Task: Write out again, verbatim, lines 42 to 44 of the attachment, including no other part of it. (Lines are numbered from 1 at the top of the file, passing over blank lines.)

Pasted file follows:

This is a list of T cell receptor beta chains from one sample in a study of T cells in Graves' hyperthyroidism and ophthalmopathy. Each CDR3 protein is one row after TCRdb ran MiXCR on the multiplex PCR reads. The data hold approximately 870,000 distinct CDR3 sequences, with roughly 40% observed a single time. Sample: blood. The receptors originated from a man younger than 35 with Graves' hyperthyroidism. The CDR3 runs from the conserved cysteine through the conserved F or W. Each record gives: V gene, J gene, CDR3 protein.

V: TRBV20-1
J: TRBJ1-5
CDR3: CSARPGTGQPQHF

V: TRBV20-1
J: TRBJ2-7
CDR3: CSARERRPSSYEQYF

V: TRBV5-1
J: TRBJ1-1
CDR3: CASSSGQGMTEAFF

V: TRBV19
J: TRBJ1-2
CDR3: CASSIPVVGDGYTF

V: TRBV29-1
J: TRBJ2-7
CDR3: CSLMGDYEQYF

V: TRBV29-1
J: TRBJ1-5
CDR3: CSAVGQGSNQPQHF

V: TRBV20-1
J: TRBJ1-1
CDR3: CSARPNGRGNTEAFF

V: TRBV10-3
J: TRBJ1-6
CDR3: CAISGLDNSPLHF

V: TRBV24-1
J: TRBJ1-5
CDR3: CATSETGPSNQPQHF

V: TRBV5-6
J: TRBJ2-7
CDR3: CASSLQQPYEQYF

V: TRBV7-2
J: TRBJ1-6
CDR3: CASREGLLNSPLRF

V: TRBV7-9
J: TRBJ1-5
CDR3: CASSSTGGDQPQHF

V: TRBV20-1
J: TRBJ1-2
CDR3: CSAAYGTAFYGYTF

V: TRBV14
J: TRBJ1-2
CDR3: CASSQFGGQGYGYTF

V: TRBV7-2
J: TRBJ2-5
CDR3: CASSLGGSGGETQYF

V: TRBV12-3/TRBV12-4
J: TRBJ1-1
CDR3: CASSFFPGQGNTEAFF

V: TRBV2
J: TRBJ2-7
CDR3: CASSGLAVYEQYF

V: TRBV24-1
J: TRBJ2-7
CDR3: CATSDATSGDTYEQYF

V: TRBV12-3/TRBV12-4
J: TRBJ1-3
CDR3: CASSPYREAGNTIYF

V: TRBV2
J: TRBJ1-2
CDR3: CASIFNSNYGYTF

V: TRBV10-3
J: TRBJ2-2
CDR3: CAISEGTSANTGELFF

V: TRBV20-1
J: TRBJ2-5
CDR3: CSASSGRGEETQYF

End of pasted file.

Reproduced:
J: TRBJ1-2
CDR3: CASSQFGGQGYGYTF

V: TRBV7-2